HomeTelevisionCouch Potato – The Winter Soldier Needs a New Therapist

Couch Potato – The Winter Soldier Needs a New Therapist

In honor of Mental Health Awareness Month, this month’s column draws on my experiences as a professional mental health therapist. If you believe that you or a loved one could benefit from therapy, I highly encourage you to explore what therapeutic options are available in your area or research the various telehealth platforms that have increased in popularity since the start of the pandemic.

All of the heroes in the Marvel Cinematic Universe would likely benefit from therapy. As I’ve previously written about, Avengers: Endgame directly depicts how each of the Avengers process and cope with their grief following the events of Avengers: Infinity War. Even before those films, though, these characters undergo significant trauma. 

Several of the heroes have tragically lost parents and parental figures. Bruce Banner has well-documented difficulties regulating his emotions. Steve Rogers loses the love of his life and has to adjust to how the world has changed in the seventy years he was unconscious. Thor has to come to terms with the death of some of his closest friends and his entire family, the destruction of his home world, and the loss of more than half of his people at the hands of Hela and Thanos. Iron Man 3 goes so far as to show that Tony Stark has developed post-traumatic stress following the Battle of New York. And all of the events of WandaVision could likely have been avoided if Wanda Maximoff had an opportunity to process the many traumatic moments and losses in her life.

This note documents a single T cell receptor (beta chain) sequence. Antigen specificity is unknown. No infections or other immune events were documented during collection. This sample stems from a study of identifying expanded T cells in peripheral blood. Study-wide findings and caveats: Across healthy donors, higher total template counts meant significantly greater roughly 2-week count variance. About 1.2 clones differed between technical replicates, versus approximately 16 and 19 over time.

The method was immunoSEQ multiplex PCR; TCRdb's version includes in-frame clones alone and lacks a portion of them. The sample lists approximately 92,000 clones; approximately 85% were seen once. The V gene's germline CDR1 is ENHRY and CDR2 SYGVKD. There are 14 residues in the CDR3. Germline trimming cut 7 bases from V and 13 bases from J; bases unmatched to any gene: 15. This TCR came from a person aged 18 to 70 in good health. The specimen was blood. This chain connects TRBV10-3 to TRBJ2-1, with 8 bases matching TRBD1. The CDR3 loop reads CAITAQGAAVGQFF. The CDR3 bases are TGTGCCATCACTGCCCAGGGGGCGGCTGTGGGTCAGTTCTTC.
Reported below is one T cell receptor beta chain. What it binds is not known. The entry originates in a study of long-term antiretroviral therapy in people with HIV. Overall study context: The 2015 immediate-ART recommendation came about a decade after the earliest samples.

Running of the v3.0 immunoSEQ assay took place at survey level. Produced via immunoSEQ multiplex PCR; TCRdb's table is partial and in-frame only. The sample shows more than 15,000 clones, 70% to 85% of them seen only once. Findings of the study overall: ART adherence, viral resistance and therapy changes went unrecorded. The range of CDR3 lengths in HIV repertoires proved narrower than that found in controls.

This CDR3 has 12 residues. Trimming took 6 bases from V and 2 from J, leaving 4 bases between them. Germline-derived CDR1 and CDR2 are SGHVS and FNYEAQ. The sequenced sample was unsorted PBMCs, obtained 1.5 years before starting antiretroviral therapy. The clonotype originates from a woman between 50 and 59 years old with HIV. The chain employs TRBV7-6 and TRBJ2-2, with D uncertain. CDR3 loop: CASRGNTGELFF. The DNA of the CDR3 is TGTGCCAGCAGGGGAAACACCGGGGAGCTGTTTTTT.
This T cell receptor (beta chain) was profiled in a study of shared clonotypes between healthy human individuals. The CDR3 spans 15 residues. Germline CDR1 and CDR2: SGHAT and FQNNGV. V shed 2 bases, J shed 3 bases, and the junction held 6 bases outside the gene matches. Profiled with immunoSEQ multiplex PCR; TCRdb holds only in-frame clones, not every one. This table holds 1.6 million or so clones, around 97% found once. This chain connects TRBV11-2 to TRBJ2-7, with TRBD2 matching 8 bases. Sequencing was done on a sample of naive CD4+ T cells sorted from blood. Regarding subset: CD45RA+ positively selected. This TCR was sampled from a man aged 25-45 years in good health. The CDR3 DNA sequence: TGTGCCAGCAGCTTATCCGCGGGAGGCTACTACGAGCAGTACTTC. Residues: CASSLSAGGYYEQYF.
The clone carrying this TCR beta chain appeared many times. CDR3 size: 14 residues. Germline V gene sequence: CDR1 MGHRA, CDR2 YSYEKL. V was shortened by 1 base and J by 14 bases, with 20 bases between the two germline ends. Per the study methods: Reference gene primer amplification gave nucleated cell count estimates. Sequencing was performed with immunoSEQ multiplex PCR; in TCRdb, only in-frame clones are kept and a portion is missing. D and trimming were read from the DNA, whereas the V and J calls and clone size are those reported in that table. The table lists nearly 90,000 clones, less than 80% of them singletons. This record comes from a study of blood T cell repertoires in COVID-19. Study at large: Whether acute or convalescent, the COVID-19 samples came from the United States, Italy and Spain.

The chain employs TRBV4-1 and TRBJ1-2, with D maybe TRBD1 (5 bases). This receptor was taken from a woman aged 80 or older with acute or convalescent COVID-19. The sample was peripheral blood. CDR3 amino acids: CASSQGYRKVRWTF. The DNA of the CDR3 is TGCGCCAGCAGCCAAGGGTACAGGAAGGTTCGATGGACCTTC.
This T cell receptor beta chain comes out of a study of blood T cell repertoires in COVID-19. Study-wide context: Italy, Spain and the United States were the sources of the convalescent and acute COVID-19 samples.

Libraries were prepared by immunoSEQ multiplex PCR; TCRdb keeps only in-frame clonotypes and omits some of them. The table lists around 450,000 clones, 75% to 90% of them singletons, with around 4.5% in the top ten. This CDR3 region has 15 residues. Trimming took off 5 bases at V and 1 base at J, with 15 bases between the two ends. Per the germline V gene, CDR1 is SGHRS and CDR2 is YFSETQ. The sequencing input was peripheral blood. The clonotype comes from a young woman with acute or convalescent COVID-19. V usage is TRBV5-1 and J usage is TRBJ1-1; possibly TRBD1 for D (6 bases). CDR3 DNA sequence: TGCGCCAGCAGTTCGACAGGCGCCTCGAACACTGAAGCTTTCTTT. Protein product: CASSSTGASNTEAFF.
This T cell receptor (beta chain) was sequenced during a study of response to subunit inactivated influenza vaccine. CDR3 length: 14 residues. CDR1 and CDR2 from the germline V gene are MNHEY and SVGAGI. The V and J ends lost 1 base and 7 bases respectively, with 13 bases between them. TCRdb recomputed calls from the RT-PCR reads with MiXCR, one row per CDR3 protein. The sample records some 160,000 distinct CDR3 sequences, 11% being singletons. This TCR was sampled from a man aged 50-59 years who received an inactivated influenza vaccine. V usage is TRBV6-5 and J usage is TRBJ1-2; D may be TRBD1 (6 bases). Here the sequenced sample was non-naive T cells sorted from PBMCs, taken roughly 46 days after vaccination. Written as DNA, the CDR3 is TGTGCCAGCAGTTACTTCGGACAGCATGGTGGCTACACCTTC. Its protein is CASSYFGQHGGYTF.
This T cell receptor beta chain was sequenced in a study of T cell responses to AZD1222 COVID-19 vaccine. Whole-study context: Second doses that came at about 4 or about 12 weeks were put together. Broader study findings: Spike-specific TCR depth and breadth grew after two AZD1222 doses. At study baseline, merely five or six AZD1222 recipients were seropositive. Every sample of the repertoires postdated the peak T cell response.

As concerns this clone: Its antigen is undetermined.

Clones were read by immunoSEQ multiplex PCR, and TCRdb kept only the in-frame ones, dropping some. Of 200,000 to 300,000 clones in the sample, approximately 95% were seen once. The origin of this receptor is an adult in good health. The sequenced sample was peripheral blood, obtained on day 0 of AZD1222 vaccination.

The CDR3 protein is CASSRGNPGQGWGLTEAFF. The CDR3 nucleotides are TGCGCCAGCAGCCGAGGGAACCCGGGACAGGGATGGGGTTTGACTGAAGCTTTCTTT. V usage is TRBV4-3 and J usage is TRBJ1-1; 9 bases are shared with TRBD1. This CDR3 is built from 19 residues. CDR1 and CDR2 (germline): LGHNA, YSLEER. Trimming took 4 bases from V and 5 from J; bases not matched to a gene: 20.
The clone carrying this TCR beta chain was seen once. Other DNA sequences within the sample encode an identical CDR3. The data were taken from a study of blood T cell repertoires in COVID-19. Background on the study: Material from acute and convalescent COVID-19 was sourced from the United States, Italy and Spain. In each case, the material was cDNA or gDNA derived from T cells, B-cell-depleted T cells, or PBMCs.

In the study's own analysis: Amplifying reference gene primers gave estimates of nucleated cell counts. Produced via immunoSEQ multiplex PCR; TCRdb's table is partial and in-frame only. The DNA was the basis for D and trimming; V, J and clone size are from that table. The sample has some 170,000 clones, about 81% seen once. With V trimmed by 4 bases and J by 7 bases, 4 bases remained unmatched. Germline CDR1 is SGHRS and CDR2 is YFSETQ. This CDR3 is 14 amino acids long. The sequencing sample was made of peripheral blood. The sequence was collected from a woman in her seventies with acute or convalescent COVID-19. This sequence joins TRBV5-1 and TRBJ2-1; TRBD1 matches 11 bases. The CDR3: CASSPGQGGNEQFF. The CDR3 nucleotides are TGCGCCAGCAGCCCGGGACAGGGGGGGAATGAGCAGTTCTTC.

Yet, despite all of this emotional turmoil, very few characters seek professional support. Sam Wilson and Steve Rodgers run support groups for veterans and survivors of the Snap, respectively, but the films and TV series don’t indicate whether they ever sought individual mental health services. Tony Stark uses Quentin Beck/Mysterio’s hologram technology to unpack his feelings about the death of his parents and also speaks to Bruce Banner as he was Tony’s therapist, but neither strategy is recommended or guided by a professional (Bruce even says he’s “not the kind of doctor”). Instead, the only character who we see work with a licensed therapist is James Buchanan “Bucky” Barnes a.k.a. The Winter Soldier.